T 0098/84 () of 8.10.1985

European Case Law Identifier: ECLI:EP:BA:1985:T009884.19851008
Date of decision: 08 October 1985
Case number: T 0098/84
Application number: 79300824.4
IPC class: -
Language of proceedings: EN
Download and more information:
Decision text in EN (PDF, 753 KB)
Documentation of the appeal procedure can be found in the Register
Bibliographic information is available in: EN
Versions: Unpublished
Title of application: Deodorant products, preparation und use thereof
Applicant name: Unilever
Opponent name: -
Board: 3.3.01
Headnote: -
Relevant legal provisions:
European Patent Convention 1973 Art 52(1)
European Patent Convention 1973 Art 56
Keywords: Inventive step
Functional limitation


Cited decisions:
Citing decisions:
T 0585/92
T 0601/92

Summary of Facts and Submissions

I. European patent No. 5618 was granted on 09.06.1982 with 20 claims in response to the European patent application No. 79 300 824.4 filed on 14.05.79 claiming the priority of the earlier application in the UK of 16.05.78. Claim 1 was as follows:

1. A deodorant product suitable for application to surfaces other than human skin comprising:

(i) from 0.1 to 20% by weight of a deodorant composition having a Deodorant Value of from 0.50 to 3.5, and comprising from 45 to 100% by weight of deodorant components, said components having a lipoxidase-inhibiting capacity of at least 50% or a Raoult variance ratio of at least 1.1, said components being classified into six classes consisting of:

Class 1: phenolic substances

Class 2: essential oils, extracts, resins and synthetic oils

Class 3: aldehydes and ketones

Class 4: polycyclic compounds

Class 5: esters

Class 6: alcohols,

provided that where a component can be classified into more than one class, it is placed in the lower or lowest numbered class; said components being so selected that

(a) the deodorant composition contains at least five components of which at least one must be selected from each of class 1, class 2 and class 4;

(b) deodorant composition contains components from at least 4 of the 6 classes; and

(c) any component present in the deodorant composition at a concentration of less than 0.5% by weight of said composition is eliminated from the requirements of (a) and (b), the Deodorant Value being measured by the Deodorant Value Test which comprises the steps of

(a) applying to the axillae of a panel of 50 Caucasian male subjects of age within the range of from 20 to 55 years (the subjects being chosen from those who develop axilliary body malodour that is not unusually strong and who do not develop a stronger malodour in one axilla compared with the other), lather obtained from either test or control soap bars, the test soap bar comprising standard soap essentially manufactured from tallow and coconut oil according to conventional soap making practice, together with added deodorant composition at a concentration of 1.5% by weight, and the control soap bars comprising standard soap without added deodorant composition, the application of either test or control soap being according to a statistically designed experiment;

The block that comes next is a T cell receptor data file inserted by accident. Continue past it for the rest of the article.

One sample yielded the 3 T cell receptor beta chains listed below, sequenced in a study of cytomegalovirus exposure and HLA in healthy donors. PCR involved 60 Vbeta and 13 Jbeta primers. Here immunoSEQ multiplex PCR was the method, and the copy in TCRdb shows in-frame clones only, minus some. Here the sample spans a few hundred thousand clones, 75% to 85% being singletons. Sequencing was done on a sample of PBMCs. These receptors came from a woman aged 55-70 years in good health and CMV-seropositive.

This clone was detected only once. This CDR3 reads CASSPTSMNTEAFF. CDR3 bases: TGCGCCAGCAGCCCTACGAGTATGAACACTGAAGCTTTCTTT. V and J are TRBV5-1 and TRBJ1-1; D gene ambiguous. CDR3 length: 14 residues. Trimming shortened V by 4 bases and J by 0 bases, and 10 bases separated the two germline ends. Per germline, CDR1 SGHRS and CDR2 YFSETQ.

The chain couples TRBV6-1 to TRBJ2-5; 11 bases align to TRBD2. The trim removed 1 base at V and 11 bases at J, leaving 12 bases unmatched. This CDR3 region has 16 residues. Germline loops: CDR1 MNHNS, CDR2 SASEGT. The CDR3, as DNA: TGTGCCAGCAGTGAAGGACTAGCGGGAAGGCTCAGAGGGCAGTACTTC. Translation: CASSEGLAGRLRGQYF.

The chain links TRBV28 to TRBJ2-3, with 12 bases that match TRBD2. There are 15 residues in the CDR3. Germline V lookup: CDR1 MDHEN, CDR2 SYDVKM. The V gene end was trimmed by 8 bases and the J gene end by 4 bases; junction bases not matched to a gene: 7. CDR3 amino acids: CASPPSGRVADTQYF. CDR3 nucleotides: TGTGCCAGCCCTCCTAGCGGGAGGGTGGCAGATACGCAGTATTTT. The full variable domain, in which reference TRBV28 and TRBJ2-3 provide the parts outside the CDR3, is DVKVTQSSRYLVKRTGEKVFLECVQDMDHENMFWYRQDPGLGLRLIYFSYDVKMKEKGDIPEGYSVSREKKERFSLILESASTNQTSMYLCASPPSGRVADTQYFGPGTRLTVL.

(b) assessing the body malodour of the axillae of each subject, after a period of 5 hours, by close application, in succession, of the nose of each of three female assessors to each axilla who then record the intensity of odour on a 0 to 5 scale, 0 representing no odour and 5 representing very strong odour, the strength of the odour in each instance being related, for purposes of comparison, to standard odours produced by aqeous solutions of isovaleric acid at different concentrations according to the following table:


(c) calculating the average scores for both test soap and control soap, and subtracting the average score for the control soap from the average score for the test soap to arrive at the Deodorant Value for the Deodorant composition in the test soap bar; the Lipoxidase Inhibiting Capacity of the components being a measure of their ability to inhibit the oxidation of linoleic acid by standard lipoxidase to form the corresponding hydroperoxide; and the Raoult Variance Ratio of the components being a measure of their ability to depress the partial vapour pressure of morpholine by an amount which is at least 10% more than that predicted by Raoult's Law; and (ii) a carrier for the composition chosen from abrasive materials, bleaching agents, waxes, film forming polymers, or mixtures thereof.

II. The opponent filed opposition against the European patent on 03.03.83 requesting that it be revoked on grounds of lack of novelty and of inventive step. The opposition was supported inter alia by BR-A-PI-76 04 601 (1), DE-B-1 593 662 (2) and US-A-2 875 131 (3).

III. The Opposition Division revoked the patent in a decision of 28.02.84. The reason for the revocation was that the subject-matter of Claim 1 did not involve an inventive step. The Brazilian document (1) discloses compositions comprising a group of deodorant perfumes. These represented a mixture of components selected from eight classes and were also required to pass tests for lipoxidase-inhibiting, the Raoult Variance Ratio and Deodorant Value, as specified. The deodorant compositions according to the contested patent were substantially identical with those perfumes in the prior document, satisfying all test requirements. Whilst the active deodorant perfumes were combined with detergents (1 to 99%) in the cited document, the claim in the present case specifies carriers chosen from materials such as abrasives, bleaches, waxes or film forming polymers. However, the disclosure of (2) revealed that perfume components might well be combined with bleaches and waxes, and it would have been obvious to mix the deodorant perfumes of (1) with such carriers with the expectation of some substantivity on surfaces other than the human skin.